At his place he heard over the radio that the Azad Hindu Radio run by the INA needed people for broadcasters. He had a good voice, so he applied for the job and got it. See the irony, when he was broadcasting for the INA through Azad Hindu Radio from Bangkok, I was broadcasting from Delhi, indirectly for the British through the All India Radio. But he knew my voice and name, and recognised me when he was in Bangkok itself. Finally we got united.

I will tell you one more thing. I have nothing but hatred for the British. When I think of the way the British behaved, I cannot but hate them.

Were you in Delhi when Gandhiji was assassinated?

Yes, I was in Delhi. I did not have a radio then. But my house owner's radio was always on and I could hear it properly from my room. That day also, their radio was on and I could hear the Tamil programme for East Asian listens.

It was my sister who worked for the external services of the AIR who made the announcement in the middle of the music programme. I heard her voice saying that Gandhiji had been shot by an Indian. Immediately, I took my bicycle and rushed to the Birla House. I saw Nehru standing near the gate and there were hundreds and hundreds of people outside trying to rush inside.

Nehru was appealing to the people to remain calm. He said it was a Hindu who shot Gandhiji so that there wouldn't be any anti-Muslim feeling among people.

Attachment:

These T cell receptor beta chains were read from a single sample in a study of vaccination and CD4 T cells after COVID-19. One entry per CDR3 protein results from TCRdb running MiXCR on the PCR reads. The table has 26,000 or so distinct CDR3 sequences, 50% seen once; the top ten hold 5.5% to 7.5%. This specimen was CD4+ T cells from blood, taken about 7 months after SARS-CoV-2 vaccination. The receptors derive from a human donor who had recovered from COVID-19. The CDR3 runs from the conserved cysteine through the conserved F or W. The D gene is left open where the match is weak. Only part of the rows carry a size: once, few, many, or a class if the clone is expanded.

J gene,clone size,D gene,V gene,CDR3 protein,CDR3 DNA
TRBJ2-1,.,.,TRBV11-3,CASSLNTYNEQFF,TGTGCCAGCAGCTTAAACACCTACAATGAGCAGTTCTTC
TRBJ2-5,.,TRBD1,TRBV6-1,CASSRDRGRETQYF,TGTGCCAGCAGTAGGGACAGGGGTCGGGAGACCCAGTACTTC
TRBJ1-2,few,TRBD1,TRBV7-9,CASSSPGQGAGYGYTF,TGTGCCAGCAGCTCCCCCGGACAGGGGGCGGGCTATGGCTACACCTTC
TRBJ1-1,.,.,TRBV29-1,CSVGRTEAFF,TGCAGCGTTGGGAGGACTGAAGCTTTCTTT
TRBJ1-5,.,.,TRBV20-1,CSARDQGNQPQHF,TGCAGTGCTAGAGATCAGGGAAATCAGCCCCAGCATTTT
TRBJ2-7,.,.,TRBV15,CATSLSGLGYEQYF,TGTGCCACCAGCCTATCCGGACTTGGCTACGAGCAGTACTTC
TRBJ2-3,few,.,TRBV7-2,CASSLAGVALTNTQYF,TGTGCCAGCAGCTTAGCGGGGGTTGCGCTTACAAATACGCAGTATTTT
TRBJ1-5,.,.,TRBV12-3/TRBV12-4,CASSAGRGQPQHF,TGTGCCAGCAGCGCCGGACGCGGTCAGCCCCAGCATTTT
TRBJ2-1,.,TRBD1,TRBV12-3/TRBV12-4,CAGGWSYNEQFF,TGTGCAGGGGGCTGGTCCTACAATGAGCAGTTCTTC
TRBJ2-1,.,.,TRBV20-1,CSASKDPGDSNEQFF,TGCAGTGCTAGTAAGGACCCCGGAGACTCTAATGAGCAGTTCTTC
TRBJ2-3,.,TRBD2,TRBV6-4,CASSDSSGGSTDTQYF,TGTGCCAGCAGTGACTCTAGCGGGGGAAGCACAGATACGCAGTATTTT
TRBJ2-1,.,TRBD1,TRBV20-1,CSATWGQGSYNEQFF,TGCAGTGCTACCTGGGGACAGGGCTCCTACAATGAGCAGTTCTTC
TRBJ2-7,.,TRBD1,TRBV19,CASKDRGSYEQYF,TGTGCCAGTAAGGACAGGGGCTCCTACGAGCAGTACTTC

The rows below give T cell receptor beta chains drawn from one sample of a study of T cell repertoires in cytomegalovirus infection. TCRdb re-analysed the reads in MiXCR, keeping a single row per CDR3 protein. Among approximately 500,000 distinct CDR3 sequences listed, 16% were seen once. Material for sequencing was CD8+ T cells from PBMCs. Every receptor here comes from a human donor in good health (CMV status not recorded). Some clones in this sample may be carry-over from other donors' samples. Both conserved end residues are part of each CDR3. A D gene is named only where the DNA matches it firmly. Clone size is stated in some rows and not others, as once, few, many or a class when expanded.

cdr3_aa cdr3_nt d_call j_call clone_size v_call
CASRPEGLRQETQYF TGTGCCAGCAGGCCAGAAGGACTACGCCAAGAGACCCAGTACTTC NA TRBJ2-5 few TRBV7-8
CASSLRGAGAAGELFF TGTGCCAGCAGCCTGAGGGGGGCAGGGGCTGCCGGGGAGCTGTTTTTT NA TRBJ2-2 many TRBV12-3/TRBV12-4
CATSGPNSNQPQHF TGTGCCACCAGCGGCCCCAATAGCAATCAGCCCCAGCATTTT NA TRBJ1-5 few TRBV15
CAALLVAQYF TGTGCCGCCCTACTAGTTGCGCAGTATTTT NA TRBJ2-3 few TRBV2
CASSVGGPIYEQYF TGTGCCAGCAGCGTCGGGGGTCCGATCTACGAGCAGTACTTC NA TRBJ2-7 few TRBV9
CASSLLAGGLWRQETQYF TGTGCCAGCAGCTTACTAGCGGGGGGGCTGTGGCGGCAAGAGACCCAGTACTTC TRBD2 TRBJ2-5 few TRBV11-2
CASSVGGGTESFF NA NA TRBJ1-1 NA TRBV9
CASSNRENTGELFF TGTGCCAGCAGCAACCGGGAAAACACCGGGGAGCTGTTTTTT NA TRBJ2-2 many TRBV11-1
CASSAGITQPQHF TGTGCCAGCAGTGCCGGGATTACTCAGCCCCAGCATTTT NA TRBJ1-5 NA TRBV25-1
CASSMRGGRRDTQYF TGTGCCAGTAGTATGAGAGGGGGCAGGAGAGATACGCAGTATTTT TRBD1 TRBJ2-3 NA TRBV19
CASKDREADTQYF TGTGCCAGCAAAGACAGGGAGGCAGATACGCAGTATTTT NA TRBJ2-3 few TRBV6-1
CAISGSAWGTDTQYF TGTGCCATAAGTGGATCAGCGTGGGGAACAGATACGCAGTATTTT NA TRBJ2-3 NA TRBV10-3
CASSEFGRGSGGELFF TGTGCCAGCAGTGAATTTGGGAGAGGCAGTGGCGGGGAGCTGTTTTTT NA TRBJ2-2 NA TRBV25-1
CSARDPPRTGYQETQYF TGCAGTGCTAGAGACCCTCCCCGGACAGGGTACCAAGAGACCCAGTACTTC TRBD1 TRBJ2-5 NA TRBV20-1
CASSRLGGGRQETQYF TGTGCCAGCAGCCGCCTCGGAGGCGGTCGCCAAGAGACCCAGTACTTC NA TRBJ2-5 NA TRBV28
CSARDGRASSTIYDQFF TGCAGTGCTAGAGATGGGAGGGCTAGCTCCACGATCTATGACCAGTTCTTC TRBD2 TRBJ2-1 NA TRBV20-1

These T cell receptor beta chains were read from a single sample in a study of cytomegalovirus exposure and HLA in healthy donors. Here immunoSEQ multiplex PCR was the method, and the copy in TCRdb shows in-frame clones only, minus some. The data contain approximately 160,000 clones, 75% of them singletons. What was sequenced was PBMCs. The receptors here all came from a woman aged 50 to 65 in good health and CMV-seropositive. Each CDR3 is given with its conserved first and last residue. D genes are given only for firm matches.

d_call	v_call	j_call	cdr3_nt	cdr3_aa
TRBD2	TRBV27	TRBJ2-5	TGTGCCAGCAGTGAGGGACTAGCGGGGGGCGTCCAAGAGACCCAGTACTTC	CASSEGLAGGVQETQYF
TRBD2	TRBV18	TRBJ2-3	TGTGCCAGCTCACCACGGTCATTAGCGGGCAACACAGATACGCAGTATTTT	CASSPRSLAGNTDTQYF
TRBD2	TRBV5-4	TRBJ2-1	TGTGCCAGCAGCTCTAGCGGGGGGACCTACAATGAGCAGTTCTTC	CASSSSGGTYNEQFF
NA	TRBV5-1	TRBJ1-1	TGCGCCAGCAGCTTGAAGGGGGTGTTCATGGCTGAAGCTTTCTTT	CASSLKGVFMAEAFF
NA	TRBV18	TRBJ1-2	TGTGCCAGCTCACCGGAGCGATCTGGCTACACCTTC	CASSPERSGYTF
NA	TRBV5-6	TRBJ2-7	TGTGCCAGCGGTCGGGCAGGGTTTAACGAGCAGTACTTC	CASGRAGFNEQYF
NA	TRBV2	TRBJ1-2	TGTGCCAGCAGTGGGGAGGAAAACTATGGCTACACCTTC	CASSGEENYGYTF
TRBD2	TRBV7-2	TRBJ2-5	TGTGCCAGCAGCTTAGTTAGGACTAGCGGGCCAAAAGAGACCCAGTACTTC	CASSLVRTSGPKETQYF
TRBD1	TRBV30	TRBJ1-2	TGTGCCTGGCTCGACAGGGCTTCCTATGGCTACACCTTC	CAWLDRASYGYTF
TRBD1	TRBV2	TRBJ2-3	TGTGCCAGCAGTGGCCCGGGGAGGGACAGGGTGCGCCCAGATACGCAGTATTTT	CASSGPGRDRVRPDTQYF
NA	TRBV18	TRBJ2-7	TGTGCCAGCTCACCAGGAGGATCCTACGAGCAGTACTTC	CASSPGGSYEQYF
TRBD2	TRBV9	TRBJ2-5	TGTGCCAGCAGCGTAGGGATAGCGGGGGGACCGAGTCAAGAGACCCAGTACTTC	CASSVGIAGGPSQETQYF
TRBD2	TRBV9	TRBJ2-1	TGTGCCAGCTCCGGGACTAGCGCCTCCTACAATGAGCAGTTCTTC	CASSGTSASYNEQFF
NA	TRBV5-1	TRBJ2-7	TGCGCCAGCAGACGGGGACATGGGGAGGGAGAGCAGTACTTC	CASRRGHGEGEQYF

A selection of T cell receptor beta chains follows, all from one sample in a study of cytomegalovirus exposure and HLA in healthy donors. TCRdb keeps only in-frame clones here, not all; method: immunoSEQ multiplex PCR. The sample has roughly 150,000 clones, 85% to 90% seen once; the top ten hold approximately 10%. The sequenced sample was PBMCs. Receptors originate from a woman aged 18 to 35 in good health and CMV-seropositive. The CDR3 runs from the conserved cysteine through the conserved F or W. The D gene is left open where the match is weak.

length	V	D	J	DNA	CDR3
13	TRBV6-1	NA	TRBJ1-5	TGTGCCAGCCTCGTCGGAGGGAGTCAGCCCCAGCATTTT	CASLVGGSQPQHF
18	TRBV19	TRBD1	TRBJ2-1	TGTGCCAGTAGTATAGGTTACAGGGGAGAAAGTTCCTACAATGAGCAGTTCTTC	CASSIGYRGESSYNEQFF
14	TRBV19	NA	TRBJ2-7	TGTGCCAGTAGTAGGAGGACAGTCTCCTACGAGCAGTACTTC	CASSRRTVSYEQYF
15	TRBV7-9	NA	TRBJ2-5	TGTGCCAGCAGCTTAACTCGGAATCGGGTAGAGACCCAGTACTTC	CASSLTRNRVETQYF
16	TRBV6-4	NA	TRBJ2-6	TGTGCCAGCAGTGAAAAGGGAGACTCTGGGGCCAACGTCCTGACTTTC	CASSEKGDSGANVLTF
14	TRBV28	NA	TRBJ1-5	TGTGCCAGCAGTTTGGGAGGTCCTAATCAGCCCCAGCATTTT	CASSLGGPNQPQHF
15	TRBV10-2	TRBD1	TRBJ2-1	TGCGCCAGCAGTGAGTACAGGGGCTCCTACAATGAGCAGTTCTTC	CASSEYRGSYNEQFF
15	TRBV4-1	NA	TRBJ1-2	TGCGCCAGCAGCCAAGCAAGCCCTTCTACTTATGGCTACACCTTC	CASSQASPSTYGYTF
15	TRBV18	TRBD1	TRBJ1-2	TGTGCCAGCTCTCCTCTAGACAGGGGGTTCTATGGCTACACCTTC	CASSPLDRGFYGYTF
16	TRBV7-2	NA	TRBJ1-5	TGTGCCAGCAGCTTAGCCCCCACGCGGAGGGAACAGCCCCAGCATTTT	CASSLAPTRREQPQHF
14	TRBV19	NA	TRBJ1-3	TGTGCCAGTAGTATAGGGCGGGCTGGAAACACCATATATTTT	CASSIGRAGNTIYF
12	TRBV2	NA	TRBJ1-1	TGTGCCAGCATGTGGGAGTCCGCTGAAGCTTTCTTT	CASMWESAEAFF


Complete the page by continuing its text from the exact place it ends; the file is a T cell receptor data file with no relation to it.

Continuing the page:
You recently said that in those days you saluted a Gandhi cap whenever you saw one. What do you feel when you see a Gandhi cap now?

Kesri with Congressmen We had such respect and admiration for a freedom fighter then! Every freedom fighter, however small or big had good intentions. He was idealistic and unselfish. I don't have any respect for today's politicians. I feel those politicians (with Gandhi caps) must be kept out of Indian politics completely. See, I have lived in those days, I have seen the freedom fighters but now I feel disillusioned and pained.

As a person who has witnessed the freedom struggle, as a person who is pained to see today's India, do you have any message for the youngsters?

We attained freedom through non-violence. In those days, the minds of the Indians were receptive to good messages. It should come again; at least in the minds of the generation that is growing up. The youngsters must think about the welfare of the country at heart. Even if they lead a normal life and have clear thinking, the result will be fantastic.

Are you optimistic about that?

That's a very delicate question. I am not very optimistic now. But we do not know what will happen tomorrow, and the day after. I know that one has to be optimistic even in the worst of times, so I would say that I am hopeful. I would like to see a totally selfless leader leading the country once again towards an ideal state. Let us wait for the day!

Poornam Viswanathan's photographs: Sreeram Selvaraj